The top infectious disease doctor announced this during an interview with CNBC, in response to a question about COVID-19 vaccination in the future.
"It is likely that we're not done with this when it comes to vaccines," Fauci said. "Everybody wants to return to normal, everybody wants to put the virus behind us in the rear-view mirror – which is, I think, what we should aspire to." He acknowledged that the U.S. "is going in the right direction" in its response to four other COVID-19 variants.
Back in January 2022, Fauci argued that a fourth COVID-19 vaccine dose was "entirely conceivable" given the spread of the more infectious B11529 omicron variant. The strain first identified in South Africa can evade vaccine-induced immunity, he warned.
"We may need to boost again; that's entirely conceivable. But before we make that decision about yet again another boost, we want to determine clearly what the durability of protection is of that regular boost, that third shot," he told ABC news anchor Martha Raddatz. "Certainly, you're going to see the antibody levels go down. That's natural." (Related: Fauci claims fourth COVID dose is "entirely conceivable.")
According to the NIAID director, health officials "don't know the durability of protection" imbued by a third dose of the Pfizer and Moderna mRNA vaccines and a second dose of the Janssen adenoviral vector vaccine.
However, he clarified the use of the term protection as "protection against severe disease" – indirectly admitting that vaccines do not protect against COVID-19 transmission. "You are going to see breakthrough infection as we've seen now – even in boosted people," added Fauci.
Fauci bringing up the possibility of a fourth COVID-19 vaccine dose soon appeared to align with comments made by Pfizer CEO Albert Bourla. The head of the New York-based drug company said on March 13 that a fourth COVID-19 vaccine dose is "necessary" for continued protection against omicron.
"It is necessary – a fourth [dose] – right now. The protection that you are getting from the third [shot] is not that good against infections [and] doesn't last very long. We are just submitting those data to the [Food and Drug Administration], and then we will see what the experts outside Pfizer will also say," he said during a CBS interview on "Face The Nation."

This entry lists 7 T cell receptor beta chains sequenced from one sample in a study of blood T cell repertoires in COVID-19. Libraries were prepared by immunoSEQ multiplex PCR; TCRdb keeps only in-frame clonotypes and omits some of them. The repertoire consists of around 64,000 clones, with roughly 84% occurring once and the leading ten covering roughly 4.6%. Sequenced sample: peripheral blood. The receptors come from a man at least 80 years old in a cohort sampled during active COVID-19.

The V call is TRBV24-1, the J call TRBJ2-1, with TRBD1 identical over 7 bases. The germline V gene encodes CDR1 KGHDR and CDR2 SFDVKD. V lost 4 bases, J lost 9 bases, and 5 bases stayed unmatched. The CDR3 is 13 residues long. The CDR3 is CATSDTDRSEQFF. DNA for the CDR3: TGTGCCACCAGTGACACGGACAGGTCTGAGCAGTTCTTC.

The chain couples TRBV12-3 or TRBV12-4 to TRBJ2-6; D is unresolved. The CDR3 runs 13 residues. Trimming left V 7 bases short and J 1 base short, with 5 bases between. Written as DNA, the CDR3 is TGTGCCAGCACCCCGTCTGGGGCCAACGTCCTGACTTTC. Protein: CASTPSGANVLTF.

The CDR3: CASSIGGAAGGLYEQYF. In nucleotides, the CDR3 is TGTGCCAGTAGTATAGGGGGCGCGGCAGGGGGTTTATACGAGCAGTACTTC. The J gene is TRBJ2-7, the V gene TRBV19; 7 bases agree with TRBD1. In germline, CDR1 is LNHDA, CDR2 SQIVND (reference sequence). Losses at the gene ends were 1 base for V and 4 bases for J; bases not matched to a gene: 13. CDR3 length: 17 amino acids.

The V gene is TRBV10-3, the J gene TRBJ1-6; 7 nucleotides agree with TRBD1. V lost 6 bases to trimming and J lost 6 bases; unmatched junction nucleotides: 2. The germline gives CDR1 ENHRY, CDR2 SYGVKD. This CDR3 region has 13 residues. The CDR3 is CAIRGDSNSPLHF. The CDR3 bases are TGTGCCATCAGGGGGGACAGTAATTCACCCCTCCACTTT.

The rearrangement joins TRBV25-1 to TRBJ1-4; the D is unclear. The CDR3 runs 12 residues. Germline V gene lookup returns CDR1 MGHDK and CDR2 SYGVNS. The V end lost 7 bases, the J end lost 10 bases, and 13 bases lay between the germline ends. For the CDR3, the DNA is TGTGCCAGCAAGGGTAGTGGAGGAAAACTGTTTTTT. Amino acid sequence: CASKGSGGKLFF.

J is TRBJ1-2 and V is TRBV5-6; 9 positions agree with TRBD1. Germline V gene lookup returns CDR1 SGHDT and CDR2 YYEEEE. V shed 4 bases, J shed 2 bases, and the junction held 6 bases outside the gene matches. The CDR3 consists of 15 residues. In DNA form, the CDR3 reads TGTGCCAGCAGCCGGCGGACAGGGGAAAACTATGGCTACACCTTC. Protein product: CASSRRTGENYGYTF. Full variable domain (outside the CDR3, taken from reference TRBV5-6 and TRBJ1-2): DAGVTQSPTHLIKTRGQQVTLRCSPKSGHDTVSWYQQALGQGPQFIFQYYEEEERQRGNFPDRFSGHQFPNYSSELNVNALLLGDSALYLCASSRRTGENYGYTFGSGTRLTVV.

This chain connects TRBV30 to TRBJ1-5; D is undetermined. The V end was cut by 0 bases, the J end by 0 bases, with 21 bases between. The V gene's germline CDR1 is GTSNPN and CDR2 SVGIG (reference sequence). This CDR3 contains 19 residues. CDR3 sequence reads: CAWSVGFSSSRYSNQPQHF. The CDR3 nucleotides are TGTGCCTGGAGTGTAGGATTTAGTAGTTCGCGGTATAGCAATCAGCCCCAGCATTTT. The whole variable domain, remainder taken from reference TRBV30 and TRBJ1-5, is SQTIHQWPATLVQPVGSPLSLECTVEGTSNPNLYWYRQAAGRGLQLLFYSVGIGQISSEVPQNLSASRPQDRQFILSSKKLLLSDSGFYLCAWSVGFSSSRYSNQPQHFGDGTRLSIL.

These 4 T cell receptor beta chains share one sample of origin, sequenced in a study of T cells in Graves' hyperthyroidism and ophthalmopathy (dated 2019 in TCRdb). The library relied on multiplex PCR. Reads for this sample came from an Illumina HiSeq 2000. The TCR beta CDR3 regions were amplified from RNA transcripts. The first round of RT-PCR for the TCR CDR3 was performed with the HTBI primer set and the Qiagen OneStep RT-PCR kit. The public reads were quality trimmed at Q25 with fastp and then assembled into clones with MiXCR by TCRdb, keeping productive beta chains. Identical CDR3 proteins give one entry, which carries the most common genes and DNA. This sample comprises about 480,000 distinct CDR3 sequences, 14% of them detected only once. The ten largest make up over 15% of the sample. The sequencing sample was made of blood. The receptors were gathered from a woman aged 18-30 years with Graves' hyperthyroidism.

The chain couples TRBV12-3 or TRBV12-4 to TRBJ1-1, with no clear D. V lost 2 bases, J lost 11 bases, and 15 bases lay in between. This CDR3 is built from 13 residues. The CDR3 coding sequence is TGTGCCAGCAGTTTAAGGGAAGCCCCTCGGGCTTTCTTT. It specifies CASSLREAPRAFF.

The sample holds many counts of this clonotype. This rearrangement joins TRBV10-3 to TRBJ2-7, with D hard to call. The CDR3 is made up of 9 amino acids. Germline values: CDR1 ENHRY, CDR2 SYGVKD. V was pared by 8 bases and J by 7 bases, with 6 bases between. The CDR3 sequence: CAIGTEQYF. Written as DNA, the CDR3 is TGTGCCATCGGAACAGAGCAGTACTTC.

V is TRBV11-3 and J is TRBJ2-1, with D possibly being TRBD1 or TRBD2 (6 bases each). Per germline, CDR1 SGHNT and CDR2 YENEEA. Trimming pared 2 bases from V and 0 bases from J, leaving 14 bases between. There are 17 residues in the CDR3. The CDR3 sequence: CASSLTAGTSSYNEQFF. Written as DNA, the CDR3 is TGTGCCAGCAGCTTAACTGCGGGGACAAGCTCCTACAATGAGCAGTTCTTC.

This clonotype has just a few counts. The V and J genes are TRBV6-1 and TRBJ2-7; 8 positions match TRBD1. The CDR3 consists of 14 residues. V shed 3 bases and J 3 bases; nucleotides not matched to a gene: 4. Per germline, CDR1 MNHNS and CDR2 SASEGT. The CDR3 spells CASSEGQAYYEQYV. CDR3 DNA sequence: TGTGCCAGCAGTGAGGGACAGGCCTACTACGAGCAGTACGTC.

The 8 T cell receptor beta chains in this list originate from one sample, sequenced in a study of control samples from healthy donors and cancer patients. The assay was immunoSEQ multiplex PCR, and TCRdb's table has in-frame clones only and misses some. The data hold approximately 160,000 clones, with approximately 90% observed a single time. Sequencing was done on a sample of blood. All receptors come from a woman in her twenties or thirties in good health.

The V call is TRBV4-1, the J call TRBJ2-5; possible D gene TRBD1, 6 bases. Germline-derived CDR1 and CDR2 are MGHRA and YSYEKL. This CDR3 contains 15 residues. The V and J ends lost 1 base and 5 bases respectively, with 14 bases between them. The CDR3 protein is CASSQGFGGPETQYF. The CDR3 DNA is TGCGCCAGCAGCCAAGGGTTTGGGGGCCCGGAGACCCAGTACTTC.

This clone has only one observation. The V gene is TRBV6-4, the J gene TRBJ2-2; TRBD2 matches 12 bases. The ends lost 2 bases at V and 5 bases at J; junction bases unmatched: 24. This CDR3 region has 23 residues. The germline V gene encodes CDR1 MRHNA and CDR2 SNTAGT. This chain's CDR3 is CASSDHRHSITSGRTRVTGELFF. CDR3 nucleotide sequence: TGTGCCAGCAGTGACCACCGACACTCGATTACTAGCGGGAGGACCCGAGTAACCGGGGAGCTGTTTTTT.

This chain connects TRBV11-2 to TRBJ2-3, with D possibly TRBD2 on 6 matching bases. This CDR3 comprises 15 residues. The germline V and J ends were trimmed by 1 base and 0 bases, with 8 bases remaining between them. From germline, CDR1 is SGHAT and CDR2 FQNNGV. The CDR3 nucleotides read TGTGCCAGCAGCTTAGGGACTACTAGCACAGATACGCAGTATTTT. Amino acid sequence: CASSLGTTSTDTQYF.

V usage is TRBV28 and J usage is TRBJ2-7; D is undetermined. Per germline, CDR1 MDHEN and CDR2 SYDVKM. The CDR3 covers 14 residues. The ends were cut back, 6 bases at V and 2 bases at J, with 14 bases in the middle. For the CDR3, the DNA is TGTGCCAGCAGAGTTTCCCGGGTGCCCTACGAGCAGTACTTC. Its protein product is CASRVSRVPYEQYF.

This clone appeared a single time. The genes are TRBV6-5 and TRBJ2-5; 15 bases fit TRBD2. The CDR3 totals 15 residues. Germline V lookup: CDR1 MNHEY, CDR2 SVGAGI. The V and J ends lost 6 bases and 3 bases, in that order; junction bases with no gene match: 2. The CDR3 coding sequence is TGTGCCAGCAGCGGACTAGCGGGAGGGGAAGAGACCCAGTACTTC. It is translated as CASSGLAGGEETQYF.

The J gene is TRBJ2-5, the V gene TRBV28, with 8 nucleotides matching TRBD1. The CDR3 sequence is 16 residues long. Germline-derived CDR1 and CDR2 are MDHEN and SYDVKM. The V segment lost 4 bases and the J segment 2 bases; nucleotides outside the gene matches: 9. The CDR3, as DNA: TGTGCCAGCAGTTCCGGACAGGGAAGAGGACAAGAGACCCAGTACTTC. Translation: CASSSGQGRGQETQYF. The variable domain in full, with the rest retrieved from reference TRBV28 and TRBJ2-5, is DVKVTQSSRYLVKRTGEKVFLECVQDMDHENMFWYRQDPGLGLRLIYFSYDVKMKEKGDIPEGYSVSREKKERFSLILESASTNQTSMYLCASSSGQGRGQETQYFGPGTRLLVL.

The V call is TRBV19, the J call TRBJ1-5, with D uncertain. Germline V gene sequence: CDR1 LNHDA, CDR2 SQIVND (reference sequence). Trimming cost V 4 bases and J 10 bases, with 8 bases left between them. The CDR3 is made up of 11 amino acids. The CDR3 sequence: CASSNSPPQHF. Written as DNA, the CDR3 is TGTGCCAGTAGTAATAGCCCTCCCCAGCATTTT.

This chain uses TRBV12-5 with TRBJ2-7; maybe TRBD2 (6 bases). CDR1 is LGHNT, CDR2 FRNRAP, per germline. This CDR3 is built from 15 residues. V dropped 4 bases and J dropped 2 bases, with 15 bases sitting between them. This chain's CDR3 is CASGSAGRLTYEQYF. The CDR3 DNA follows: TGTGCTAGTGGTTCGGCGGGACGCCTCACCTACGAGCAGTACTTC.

Bourla cited data from Pfizer studies indicating that three COVID-19 vaccine doses provide high protection against hospitalization and death stemming from the omicron variant. But he quickly added: "It doesn't last long. After three or four months, it starts waning."
Back in December of last year, Bourla stated the need for a fourth dose amid the spread of omicron. Prior to this, he predicted that the fourth COVID-19 dose would be given 12 months after the third dose.
The Pfizer CEO said during a Dec. 8 "Squawk Box" interview on CNBC: "[The first point is] when we see real-world data, [it] will determine if the omicron [variant] is well-covered by the third dose and for how long. [The] second point [is] I think we will need a fourth dose. With omicron, we need to wait and see because we have very little information. We may need it faster."
According to Bourla, Pfizer and its German partner BioNTech can develop an omicron-specific vaccine by March 2022 if the situation calls for it. However, he said that the company expects new variants to emerge and that will determine if vaccine adjustments are needed.
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Watch Dr. Anthony Fauci explain to ABC's Martha Raddatz how a fourth COVID-19 vaccine dose is entirely conceivable.
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